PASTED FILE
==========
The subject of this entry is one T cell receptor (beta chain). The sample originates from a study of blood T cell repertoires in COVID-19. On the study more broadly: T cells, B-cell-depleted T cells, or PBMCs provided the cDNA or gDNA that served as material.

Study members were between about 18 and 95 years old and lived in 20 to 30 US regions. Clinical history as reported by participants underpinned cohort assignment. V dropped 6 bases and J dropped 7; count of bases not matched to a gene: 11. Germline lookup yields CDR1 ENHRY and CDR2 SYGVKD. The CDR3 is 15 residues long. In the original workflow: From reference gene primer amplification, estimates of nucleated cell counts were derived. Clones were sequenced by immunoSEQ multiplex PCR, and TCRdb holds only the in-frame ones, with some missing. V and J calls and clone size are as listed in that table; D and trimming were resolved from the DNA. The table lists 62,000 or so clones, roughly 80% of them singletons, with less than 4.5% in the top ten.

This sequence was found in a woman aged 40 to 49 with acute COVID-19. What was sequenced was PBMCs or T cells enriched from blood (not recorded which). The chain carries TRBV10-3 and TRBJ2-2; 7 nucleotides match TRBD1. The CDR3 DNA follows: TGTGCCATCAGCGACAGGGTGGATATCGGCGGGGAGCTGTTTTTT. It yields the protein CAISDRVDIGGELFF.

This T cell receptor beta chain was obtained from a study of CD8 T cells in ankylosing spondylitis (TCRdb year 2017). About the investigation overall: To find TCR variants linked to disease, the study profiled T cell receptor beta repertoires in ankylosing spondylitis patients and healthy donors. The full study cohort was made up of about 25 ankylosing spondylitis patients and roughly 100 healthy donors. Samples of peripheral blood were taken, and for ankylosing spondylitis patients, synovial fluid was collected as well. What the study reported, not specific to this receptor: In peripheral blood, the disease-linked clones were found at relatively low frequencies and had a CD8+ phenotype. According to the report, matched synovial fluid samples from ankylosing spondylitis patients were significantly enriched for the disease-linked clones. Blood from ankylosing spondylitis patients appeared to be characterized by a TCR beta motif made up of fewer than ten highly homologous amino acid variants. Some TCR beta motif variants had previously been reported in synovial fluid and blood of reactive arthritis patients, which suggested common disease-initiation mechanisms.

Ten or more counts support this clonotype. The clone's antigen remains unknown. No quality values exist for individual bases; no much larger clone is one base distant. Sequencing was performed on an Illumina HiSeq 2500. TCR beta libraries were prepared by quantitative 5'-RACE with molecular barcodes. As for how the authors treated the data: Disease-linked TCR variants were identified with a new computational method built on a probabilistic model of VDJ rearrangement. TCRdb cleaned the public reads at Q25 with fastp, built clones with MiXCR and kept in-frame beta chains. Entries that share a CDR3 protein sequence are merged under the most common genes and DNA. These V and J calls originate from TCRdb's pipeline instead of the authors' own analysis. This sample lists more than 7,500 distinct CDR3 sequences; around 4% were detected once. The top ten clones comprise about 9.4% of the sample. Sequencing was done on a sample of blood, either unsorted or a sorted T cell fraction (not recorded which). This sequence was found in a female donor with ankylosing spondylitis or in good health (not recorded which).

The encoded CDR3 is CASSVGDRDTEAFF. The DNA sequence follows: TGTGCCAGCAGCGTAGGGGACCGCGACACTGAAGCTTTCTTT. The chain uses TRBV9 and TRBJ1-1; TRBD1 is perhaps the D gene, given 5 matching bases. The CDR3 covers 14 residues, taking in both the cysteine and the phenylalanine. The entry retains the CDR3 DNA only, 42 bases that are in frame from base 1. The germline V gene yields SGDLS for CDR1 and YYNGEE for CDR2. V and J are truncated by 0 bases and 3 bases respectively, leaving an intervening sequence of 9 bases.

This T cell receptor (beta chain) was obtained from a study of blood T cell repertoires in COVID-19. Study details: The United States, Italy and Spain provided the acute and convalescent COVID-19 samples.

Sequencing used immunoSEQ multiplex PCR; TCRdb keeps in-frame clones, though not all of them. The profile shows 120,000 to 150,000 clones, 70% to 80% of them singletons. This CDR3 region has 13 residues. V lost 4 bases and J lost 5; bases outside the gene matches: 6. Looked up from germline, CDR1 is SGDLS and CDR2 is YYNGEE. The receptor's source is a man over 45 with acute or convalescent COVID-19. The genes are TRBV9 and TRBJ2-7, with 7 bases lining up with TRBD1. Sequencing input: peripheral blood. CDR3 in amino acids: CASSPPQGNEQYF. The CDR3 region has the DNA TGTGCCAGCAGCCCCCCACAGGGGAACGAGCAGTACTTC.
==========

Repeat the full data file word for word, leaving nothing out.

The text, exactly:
The subject of this entry is one T cell receptor (beta chain). The sample originates from a study of blood T cell repertoires in COVID-19. On the study more broadly: T cells, B-cell-depleted T cells, or PBMCs provided the cDNA or gDNA that served as material.

Study members were between about 18 and 95 years old and lived in 20 to 30 US regions. Clinical history as reported by participants underpinned cohort assignment. V dropped 6 bases and J dropped 7; count of bases not matched to a gene: 11. Germline lookup yields CDR1 ENHRY and CDR2 SYGVKD. The CDR3 is 15 residues long. In the original workflow: From reference gene primer amplification, estimates of nucleated cell counts were derived. Clones were sequenced by immunoSEQ multiplex PCR, and TCRdb holds only the in-frame ones, with some missing. V and J calls and clone size are as listed in that table; D and trimming were resolved from the DNA. The table lists 62,000 or so clones, roughly 80% of them singletons, with less than 4.5% in the top ten.

This sequence was found in a woman aged 40 to 49 with acute COVID-19. What was sequenced was PBMCs or T cells enriched from blood (not recorded which). The chain carries TRBV10-3 and TRBJ2-2; 7 nucleotides match TRBD1. The CDR3 DNA follows: TGTGCCATCAGCGACAGGGTGGATATCGGCGGGGAGCTGTTTTTT. It yields the protein CAISDRVDIGGELFF.

This T cell receptor beta chain was obtained from a study of CD8 T cells in ankylosing spondylitis (TCRdb year 2017). About the investigation overall: To find TCR variants linked to disease, the study profiled T cell receptor beta repertoires in ankylosing spondylitis patients and healthy donors. The full study cohort was made up of about 25 ankylosing spondylitis patients and roughly 100 healthy donors. Samples of peripheral blood were taken, and for ankylosing spondylitis patients, synovial fluid was collected as well. What the study reported, not specific to this receptor: In peripheral blood, the disease-linked clones were found at relatively low frequencies and had a CD8+ phenotype. According to the report, matched synovial fluid samples from ankylosing spondylitis patients were significantly enriched for the disease-linked clones. Blood from ankylosing spondylitis patients appeared to be characterized by a TCR beta motif made up of fewer than ten highly homologous amino acid variants. Some TCR beta motif variants had previously been reported in synovial fluid and blood of reactive arthritis patients, which suggested common disease-initiation mechanisms.

Ten or more counts support this clonotype. The clone's antigen remains unknown. No quality values exist for individual bases; no much larger clone is one base distant. Sequencing was performed on an Illumina HiSeq 2500. TCR beta libraries were prepared by quantitative 5'-RACE with molecular barcodes. As for how the authors treated the data: Disease-linked TCR variants were identified with a new computational method built on a probabilistic model of VDJ rearrangement. TCRdb cleaned the public reads at Q25 with fastp, built clones with MiXCR and kept in-frame beta chains. Entries that share a CDR3 protein sequence are merged under the most common genes and DNA. These V and J calls originate from TCRdb's pipeline instead of the authors' own analysis. This sample lists more than 7,500 distinct CDR3 sequences; around 4% were detected once. The top ten clones comprise about 9.4% of the sample. Sequencing was done on a sample of blood, either unsorted or a sorted T cell fraction (not recorded which). This sequence was found in a female donor with ankylosing spondylitis or in good health (not recorded which).

The encoded CDR3 is CASSVGDRDTEAFF. The DNA sequence follows: TGTGCCAGCAGCGTAGGGGACCGCGACACTGAAGCTTTCTTT. The chain uses TRBV9 and TRBJ1-1; TRBD1 is perhaps the D gene, given 5 matching bases. The CDR3 covers 14 residues, taking in both the cysteine and the phenylalanine. The entry retains the CDR3 DNA only, 42 bases that are in frame from base 1. The germline V gene yields SGDLS for CDR1 and YYNGEE for CDR2. V and J are truncated by 0 bases and 3 bases respectively, leaving an intervening sequence of 9 bases.

This T cell receptor (beta chain) was obtained from a study of blood T cell repertoires in COVID-19. Study details: The United States, Italy and Spain provided the acute and convalescent COVID-19 samples.

Sequencing used immunoSEQ multiplex PCR; TCRdb keeps in-frame clones, though not all of them. The profile shows 120,000 to 150,000 clones, 70% to 80% of them singletons. This CDR3 region has 13 residues. V lost 4 bases and J lost 5; bases outside the gene matches: 6. Looked up from germline, CDR1 is SGDLS and CDR2 is YYNGEE. The receptor's source is a man over 45 with acute or convalescent COVID-19. The genes are TRBV9 and TRBJ2-7, with 7 bases lining up with TRBD1. Sequencing input: peripheral blood. CDR3 in amino acids: CASSPPQGNEQYF. The CDR3 region has the DNA TGTGCCAGCAGCCCCCCACAGGGGAACGAGCAGTACTTC.